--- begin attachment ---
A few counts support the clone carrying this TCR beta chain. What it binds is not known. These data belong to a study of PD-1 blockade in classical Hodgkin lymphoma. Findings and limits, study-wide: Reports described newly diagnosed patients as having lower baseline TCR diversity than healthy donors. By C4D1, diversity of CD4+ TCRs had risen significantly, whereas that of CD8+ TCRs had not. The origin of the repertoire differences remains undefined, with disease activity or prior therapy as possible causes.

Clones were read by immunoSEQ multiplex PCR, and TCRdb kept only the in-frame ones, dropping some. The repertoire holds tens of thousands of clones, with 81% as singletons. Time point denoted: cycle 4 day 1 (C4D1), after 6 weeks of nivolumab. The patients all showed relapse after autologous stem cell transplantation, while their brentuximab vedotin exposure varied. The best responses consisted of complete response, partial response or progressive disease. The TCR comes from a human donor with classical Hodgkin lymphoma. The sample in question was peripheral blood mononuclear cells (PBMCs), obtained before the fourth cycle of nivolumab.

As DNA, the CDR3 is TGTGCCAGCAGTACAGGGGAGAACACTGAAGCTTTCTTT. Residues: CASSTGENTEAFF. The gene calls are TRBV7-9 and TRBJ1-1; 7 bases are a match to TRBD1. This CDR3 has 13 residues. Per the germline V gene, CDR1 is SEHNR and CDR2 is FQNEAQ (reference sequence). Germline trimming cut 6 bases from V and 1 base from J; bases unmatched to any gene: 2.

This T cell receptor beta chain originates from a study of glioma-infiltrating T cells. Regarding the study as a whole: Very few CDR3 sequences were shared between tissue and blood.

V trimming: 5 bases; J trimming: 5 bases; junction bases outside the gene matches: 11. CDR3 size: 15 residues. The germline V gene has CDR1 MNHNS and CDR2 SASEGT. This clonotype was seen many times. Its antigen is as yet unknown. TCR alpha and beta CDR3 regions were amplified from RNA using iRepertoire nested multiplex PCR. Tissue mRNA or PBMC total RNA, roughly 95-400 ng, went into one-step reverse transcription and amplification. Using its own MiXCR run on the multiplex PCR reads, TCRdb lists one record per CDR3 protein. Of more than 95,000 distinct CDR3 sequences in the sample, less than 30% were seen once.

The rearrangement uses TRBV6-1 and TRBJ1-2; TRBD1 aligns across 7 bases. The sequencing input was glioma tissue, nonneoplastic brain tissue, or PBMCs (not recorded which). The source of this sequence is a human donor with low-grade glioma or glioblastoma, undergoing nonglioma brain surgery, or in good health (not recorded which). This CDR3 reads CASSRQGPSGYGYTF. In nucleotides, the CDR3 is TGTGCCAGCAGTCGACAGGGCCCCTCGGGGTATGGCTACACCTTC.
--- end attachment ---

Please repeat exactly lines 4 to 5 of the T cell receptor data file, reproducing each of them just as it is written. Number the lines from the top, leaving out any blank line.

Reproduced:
This T cell receptor beta chain originates from a study of glioma-infiltrating T cells. Regarding the study as a whole: Very few CDR3 sequences were shared between tissue and blood.

V trimming: 5 bases; J trimming: 5 bases; junction bases outside the gene matches: 11. CDR3 size: 15 residues. The germline V gene has CDR1 MNHNS and CDR2 SASEGT. This clonotype was seen many times. Its antigen is as yet unknown. TCR alpha and beta CDR3 regions were amplified from RNA using iRepertoire nested multiplex PCR. Tissue mRNA or PBMC total RNA, roughly 95-400 ng, went into one-step reverse transcription and amplification. Using its own MiXCR run on the multiplex PCR reads, TCRdb lists one record per CDR3 protein. Of more than 95,000 distinct CDR3 sequences in the sample, less than 30% were seen once.